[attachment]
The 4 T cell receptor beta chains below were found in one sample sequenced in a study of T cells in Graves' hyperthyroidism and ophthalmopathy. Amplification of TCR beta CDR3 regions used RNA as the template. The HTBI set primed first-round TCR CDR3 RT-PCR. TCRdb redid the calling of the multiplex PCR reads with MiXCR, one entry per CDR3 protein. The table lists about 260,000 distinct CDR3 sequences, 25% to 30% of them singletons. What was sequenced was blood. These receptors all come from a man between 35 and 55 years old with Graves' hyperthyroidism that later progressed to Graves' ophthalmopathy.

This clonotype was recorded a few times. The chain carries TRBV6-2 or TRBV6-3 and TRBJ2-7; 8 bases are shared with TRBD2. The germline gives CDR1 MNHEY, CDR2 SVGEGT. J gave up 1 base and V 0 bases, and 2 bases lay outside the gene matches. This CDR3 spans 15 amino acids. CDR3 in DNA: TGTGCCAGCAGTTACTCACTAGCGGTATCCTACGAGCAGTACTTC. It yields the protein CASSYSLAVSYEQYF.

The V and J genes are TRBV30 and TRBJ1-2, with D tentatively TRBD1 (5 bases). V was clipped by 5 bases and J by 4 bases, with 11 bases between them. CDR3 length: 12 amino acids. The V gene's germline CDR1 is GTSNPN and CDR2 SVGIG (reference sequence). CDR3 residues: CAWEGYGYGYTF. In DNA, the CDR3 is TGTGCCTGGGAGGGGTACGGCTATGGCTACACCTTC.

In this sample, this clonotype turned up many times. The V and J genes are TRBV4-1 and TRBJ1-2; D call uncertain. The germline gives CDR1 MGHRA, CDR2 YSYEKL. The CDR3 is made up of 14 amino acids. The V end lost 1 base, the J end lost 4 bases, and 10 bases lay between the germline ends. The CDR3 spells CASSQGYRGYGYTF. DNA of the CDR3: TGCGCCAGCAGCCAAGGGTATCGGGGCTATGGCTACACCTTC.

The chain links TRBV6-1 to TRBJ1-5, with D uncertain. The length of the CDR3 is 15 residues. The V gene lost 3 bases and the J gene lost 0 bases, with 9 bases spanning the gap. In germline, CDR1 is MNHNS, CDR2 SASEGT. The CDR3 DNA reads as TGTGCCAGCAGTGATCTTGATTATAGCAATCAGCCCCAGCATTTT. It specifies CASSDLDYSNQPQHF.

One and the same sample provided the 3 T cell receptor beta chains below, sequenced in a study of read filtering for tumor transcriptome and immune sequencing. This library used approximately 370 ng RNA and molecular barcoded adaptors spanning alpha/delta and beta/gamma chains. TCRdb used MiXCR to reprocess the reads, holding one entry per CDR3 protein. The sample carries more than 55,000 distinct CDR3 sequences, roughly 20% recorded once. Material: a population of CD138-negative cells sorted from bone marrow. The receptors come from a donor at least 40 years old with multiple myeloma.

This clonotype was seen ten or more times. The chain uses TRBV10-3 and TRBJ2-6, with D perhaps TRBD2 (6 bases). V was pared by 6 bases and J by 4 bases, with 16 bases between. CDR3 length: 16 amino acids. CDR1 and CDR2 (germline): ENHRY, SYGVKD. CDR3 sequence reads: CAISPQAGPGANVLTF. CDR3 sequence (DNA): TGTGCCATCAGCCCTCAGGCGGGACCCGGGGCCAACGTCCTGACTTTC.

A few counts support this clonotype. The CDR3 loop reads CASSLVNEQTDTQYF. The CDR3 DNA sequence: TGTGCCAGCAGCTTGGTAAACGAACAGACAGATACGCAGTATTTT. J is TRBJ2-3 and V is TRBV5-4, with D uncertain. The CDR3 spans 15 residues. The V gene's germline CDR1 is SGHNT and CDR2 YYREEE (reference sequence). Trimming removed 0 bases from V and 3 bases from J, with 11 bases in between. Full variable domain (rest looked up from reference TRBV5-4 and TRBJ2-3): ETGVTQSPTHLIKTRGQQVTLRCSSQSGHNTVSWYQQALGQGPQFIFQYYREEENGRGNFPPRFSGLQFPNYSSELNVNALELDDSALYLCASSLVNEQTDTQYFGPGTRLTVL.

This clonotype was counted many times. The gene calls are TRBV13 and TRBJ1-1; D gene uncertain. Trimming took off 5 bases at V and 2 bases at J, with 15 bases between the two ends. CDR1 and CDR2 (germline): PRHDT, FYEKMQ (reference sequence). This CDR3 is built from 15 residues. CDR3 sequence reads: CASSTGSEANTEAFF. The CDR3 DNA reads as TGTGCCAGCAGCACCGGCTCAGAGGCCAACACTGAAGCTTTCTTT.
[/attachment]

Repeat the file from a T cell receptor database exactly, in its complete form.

The 4 T cell receptor beta chains below were found in one sample sequenced in a study of T cells in Graves' hyperthyroidism and ophthalmopathy. Amplification of TCR beta CDR3 regions used RNA as the template. The HTBI set primed first-round TCR CDR3 RT-PCR. TCRdb redid the calling of the multiplex PCR reads with MiXCR, one entry per CDR3 protein. The table lists about 260,000 distinct CDR3 sequences, 25% to 30% of them singletons. What was sequenced was blood. These receptors all come from a man between 35 and 55 years old with Graves' hyperthyroidism that later progressed to Graves' ophthalmopathy.

This clonotype was recorded a few times. The chain carries TRBV6-2 or TRBV6-3 and TRBJ2-7; 8 bases are shared with TRBD2. The germline gives CDR1 MNHEY, CDR2 SVGEGT. J gave up 1 base and V 0 bases, and 2 bases lay outside the gene matches. This CDR3 spans 15 amino acids. CDR3 in DNA: TGTGCCAGCAGTTACTCACTAGCGGTATCCTACGAGCAGTACTTC. It yields the protein CASSYSLAVSYEQYF.

The V and J genes are TRBV30 and TRBJ1-2, with D tentatively TRBD1 (5 bases). V was clipped by 5 bases and J by 4 bases, with 11 bases between them. CDR3 length: 12 amino acids. The V gene's germline CDR1 is GTSNPN and CDR2 SVGIG (reference sequence). CDR3 residues: CAWEGYGYGYTF. In DNA, the CDR3 is TGTGCCTGGGAGGGGTACGGCTATGGCTACACCTTC.

In this sample, this clonotype turned up many times. The V and J genes are TRBV4-1 and TRBJ1-2; D call uncertain. The germline gives CDR1 MGHRA, CDR2 YSYEKL. The CDR3 is made up of 14 amino acids. The V end lost 1 base, the J end lost 4 bases, and 10 bases lay between the germline ends. The CDR3 spells CASSQGYRGYGYTF. DNA of the CDR3: TGCGCCAGCAGCCAAGGGTATCGGGGCTATGGCTACACCTTC.

The chain links TRBV6-1 to TRBJ1-5, with D uncertain. The length of the CDR3 is 15 residues. The V gene lost 3 bases and the J gene lost 0 bases, with 9 bases spanning the gap. In germline, CDR1 is MNHNS, CDR2 SASEGT. The CDR3 DNA reads as TGTGCCAGCAGTGATCTTGATTATAGCAATCAGCCCCAGCATTTT. It specifies CASSDLDYSNQPQHF.

One and the same sample provided the 3 T cell receptor beta chains below, sequenced in a study of read filtering for tumor transcriptome and immune sequencing. This library used approximately 370 ng RNA and molecular barcoded adaptors spanning alpha/delta and beta/gamma chains. TCRdb used MiXCR to reprocess the reads, holding one entry per CDR3 protein. The sample carries more than 55,000 distinct CDR3 sequences, roughly 20% recorded once. Material: a population of CD138-negative cells sorted from bone marrow. The receptors come from a donor at least 40 years old with multiple myeloma.

This clonotype was seen ten or more times. The chain uses TRBV10-3 and TRBJ2-6, with D perhaps TRBD2 (6 bases). V was pared by 6 bases and J by 4 bases, with 16 bases between. CDR3 length: 16 amino acids. CDR1 and CDR2 (germline): ENHRY, SYGVKD. CDR3 sequence reads: CAISPQAGPGANVLTF. CDR3 sequence (DNA): TGTGCCATCAGCCCTCAGGCGGGACCCGGGGCCAACGTCCTGACTTTC.

A few counts support this clonotype. The CDR3 loop reads CASSLVNEQTDTQYF. The CDR3 DNA sequence: TGTGCCAGCAGCTTGGTAAACGAACAGACAGATACGCAGTATTTT. J is TRBJ2-3 and V is TRBV5-4, with D uncertain. The CDR3 spans 15 residues. The V gene's germline CDR1 is SGHNT and CDR2 YYREEE (reference sequence). Trimming removed 0 bases from V and 3 bases from J, with 11 bases in between. Full variable domain (rest looked up from reference TRBV5-4 and TRBJ2-3): ETGVTQSPTHLIKTRGQQVTLRCSSQSGHNTVSWYQQALGQGPQFIFQYYREEENGRGNFPPRFSGLQFPNYSSELNVNALELDDSALYLCASSLVNEQTDTQYFGPGTRLTVL.

This clonotype was counted many times. The gene calls are TRBV13 and TRBJ1-1; D gene uncertain. Trimming took off 5 bases at V and 2 bases at J, with 15 bases between the two ends. CDR1 and CDR2 (germline): PRHDT, FYEKMQ (reference sequence). This CDR3 is built from 15 residues. CDR3 sequence reads: CASSTGSEANTEAFF. The CDR3 DNA reads as TGTGCCAGCAGCACCGGCTCAGAGGCCAACACTGAAGCTTTCTTT.